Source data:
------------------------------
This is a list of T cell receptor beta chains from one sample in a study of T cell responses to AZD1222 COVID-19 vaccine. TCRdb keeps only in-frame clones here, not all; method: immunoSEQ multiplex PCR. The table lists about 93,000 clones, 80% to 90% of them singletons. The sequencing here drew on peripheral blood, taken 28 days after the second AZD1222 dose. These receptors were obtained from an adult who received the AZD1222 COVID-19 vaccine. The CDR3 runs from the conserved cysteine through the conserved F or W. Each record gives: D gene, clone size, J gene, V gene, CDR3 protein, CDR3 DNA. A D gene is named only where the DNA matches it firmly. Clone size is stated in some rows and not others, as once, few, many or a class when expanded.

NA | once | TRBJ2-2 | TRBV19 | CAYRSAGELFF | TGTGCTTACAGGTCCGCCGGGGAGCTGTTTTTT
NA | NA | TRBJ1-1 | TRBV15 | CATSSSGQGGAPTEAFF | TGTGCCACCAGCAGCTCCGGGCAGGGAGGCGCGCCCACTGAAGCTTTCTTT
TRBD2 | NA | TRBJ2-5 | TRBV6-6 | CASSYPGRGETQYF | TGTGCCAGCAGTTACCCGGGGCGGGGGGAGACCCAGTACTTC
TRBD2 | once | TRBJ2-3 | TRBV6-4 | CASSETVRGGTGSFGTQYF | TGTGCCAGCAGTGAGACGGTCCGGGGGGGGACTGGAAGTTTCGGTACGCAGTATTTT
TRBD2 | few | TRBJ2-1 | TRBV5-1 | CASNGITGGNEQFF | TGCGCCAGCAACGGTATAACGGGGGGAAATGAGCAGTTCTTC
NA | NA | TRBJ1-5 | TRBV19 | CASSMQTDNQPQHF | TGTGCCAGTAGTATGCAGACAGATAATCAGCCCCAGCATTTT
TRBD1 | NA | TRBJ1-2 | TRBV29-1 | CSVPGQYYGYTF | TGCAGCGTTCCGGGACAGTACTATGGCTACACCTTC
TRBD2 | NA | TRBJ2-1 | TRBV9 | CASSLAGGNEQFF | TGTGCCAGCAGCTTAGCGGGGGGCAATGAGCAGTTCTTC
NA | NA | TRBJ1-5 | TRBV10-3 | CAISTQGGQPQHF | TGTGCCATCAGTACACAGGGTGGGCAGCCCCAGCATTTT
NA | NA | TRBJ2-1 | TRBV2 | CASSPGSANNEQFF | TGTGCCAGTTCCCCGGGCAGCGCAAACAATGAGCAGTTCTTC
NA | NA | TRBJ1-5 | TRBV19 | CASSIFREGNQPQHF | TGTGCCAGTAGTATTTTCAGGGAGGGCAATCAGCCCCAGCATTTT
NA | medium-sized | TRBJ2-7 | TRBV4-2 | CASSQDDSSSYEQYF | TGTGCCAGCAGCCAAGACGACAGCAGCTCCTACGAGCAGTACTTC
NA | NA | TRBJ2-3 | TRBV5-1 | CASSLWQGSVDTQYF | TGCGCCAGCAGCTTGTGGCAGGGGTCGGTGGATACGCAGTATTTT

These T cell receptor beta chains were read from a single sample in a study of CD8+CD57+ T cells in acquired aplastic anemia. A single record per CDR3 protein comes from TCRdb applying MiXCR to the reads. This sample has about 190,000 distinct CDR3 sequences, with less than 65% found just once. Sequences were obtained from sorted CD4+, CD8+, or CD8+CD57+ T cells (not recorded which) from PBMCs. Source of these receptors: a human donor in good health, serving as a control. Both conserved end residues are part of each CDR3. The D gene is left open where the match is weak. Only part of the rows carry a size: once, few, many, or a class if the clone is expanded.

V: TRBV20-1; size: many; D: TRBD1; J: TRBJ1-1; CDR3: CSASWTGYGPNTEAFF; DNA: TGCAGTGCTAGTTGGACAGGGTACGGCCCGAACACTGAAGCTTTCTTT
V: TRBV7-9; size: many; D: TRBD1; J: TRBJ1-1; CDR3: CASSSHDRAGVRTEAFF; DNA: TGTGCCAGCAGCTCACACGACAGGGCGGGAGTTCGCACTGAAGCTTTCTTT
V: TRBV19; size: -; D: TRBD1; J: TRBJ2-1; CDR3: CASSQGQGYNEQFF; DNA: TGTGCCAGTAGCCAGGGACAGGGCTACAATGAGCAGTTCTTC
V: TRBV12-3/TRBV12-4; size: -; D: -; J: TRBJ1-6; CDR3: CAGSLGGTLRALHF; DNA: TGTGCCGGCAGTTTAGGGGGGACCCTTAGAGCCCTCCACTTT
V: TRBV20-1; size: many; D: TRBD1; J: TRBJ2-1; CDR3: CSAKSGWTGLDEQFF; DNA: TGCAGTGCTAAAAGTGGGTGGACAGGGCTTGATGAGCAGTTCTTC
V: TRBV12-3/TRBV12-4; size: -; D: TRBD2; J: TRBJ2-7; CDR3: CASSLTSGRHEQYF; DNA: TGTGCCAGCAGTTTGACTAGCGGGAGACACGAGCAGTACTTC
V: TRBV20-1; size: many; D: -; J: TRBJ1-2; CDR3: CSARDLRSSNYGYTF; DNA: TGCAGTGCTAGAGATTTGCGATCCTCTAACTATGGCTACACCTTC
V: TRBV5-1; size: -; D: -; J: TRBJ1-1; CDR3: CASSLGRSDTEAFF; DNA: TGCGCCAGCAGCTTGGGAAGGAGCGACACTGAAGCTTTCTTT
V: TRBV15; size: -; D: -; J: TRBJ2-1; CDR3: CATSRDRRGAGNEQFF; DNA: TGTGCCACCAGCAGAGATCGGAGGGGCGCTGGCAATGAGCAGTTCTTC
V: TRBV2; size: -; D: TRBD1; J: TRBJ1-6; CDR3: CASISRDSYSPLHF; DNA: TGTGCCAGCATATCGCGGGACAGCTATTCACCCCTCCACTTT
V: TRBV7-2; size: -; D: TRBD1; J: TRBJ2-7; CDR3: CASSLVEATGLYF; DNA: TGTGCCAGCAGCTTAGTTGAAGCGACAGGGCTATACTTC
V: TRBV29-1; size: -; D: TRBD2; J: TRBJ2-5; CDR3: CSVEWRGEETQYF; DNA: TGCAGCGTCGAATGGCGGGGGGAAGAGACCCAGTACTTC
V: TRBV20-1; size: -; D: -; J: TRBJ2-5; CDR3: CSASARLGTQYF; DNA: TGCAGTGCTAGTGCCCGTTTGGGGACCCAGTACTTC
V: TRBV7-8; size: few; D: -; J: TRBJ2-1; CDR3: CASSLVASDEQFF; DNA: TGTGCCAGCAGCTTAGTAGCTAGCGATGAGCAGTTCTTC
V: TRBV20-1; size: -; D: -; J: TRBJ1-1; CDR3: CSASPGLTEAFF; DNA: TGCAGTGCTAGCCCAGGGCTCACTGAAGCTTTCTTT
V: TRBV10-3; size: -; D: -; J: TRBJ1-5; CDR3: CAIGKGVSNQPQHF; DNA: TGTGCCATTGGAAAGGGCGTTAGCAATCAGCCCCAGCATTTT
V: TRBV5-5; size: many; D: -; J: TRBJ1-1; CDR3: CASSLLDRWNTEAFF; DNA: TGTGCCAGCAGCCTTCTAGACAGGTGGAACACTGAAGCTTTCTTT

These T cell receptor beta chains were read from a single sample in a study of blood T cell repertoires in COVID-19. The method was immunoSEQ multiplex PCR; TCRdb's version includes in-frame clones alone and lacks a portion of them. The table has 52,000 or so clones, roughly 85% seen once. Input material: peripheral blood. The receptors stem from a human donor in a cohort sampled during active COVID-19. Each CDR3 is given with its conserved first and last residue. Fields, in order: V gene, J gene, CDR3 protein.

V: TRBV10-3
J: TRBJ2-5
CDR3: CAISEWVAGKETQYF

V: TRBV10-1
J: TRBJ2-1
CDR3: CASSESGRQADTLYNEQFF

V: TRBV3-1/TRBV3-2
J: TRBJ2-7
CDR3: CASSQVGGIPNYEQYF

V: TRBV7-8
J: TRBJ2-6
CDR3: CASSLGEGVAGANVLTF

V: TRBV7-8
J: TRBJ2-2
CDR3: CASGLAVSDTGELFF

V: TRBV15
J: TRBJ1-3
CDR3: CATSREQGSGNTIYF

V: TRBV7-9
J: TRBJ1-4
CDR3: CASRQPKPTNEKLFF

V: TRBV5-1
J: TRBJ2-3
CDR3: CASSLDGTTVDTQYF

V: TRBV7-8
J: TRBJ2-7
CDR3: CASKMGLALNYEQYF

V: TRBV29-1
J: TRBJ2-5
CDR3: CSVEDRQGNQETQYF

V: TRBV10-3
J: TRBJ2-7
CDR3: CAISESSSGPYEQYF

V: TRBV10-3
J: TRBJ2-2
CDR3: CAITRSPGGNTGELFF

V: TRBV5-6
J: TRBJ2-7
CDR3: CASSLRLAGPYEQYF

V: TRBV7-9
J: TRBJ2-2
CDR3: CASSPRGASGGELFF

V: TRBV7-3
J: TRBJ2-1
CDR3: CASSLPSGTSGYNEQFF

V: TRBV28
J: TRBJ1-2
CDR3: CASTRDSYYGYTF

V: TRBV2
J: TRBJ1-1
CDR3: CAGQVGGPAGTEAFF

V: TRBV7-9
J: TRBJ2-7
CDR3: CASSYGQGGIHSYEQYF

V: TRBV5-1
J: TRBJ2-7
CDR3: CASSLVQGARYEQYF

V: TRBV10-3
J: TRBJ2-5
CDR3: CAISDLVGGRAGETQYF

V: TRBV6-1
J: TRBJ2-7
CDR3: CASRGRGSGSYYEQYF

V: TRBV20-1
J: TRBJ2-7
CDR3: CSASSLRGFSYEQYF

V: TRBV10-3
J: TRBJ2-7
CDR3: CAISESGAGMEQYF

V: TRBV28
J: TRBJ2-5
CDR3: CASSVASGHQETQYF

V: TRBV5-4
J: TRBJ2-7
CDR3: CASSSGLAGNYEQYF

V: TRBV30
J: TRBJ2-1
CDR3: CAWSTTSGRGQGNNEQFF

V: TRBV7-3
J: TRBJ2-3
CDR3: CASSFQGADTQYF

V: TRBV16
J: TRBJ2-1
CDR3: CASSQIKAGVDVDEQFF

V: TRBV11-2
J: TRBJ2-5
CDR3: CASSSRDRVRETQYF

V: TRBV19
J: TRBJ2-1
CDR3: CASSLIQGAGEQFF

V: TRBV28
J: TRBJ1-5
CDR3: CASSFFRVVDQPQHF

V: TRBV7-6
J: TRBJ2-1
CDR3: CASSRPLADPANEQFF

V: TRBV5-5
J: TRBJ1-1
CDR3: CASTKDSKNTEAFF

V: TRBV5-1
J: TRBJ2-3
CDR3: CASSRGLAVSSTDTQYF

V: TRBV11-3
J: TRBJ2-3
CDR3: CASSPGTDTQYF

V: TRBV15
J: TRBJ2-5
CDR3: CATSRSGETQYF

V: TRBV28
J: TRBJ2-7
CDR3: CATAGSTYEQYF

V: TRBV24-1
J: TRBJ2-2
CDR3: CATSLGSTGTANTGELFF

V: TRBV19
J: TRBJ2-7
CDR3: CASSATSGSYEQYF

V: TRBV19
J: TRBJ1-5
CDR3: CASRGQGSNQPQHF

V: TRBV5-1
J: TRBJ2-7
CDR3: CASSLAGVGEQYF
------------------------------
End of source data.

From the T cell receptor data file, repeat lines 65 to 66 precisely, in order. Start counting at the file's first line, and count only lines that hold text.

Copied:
J: TRBJ2-7
CDR3: CAISESSSGPYEQYF